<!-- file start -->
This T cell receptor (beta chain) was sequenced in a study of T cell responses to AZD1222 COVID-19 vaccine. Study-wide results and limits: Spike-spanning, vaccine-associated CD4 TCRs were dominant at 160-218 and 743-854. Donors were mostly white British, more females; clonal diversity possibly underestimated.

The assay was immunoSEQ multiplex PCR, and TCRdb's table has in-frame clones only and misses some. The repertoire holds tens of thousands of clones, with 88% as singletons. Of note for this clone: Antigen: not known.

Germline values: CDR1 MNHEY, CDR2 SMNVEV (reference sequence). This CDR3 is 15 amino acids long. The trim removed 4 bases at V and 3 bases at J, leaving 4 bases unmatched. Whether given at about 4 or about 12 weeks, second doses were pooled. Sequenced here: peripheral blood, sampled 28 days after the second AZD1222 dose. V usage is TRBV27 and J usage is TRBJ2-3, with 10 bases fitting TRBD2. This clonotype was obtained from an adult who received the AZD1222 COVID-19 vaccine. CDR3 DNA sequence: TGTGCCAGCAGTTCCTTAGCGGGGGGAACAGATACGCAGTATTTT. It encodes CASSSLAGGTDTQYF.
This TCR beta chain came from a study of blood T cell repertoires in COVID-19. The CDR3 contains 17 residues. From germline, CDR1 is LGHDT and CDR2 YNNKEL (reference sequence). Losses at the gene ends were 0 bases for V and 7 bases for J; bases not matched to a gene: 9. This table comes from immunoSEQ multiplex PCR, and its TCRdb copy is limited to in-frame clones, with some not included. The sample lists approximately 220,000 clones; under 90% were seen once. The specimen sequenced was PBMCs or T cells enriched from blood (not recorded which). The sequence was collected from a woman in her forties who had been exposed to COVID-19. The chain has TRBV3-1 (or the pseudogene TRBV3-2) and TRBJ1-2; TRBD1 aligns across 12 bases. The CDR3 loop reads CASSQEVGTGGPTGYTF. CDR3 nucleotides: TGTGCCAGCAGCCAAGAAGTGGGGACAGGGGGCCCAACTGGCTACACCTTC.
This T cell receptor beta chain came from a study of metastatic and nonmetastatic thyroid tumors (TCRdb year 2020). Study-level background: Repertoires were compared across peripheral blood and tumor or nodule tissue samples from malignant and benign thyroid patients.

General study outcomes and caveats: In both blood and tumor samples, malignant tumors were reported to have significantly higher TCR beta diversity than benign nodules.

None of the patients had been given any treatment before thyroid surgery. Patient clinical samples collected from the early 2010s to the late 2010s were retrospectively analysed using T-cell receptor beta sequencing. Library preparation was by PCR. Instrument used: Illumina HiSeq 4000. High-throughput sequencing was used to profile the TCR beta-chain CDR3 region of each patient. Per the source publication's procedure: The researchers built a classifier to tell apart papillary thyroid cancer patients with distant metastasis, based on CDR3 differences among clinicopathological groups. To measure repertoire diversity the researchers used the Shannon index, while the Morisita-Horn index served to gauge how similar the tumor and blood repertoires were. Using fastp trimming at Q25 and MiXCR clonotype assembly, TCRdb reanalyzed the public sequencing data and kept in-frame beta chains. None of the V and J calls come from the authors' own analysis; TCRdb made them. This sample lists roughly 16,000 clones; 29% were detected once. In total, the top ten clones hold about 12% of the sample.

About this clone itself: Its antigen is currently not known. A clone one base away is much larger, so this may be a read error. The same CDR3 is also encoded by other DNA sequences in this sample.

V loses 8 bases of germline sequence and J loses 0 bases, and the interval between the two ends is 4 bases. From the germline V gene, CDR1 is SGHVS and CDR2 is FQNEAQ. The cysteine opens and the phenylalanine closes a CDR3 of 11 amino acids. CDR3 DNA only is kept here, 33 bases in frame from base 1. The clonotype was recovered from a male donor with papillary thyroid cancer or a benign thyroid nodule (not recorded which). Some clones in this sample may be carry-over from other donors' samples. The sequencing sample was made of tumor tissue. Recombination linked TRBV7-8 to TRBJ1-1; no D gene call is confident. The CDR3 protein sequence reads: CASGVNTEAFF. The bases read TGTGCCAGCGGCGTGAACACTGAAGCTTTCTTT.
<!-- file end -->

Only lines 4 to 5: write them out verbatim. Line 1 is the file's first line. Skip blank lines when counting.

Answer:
This TCR beta chain came from a study of blood T cell repertoires in COVID-19. The CDR3 contains 17 residues. From germline, CDR1 is LGHDT and CDR2 YNNKEL (reference sequence). Losses at the gene ends were 0 bases for V and 7 bases for J; bases not matched to a gene: 9. This table comes from immunoSEQ multiplex PCR, and its TCRdb copy is limited to in-frame clones, with some not included. The sample lists approximately 220,000 clones; under 90% were seen once. The specimen sequenced was PBMCs or T cells enriched from blood (not recorded which). The sequence was collected from a woman in her forties who had been exposed to COVID-19. The chain has TRBV3-1 (or the pseudogene TRBV3-2) and TRBJ1-2; TRBD1 aligns across 12 bases. The CDR3 loop reads CASSQEVGTGGPTGYTF. CDR3 nucleotides: TGTGCCAGCAGCCAAGAAGTGGGGACAGGGGGCCCAACTGGCTACACCTTC.
This T cell receptor beta chain came from a study of metastatic and nonmetastatic thyroid tumors (TCRdb year 2020). Study-level background: Repertoires were compared across peripheral blood and tumor or nodule tissue samples from malignant and benign thyroid patients.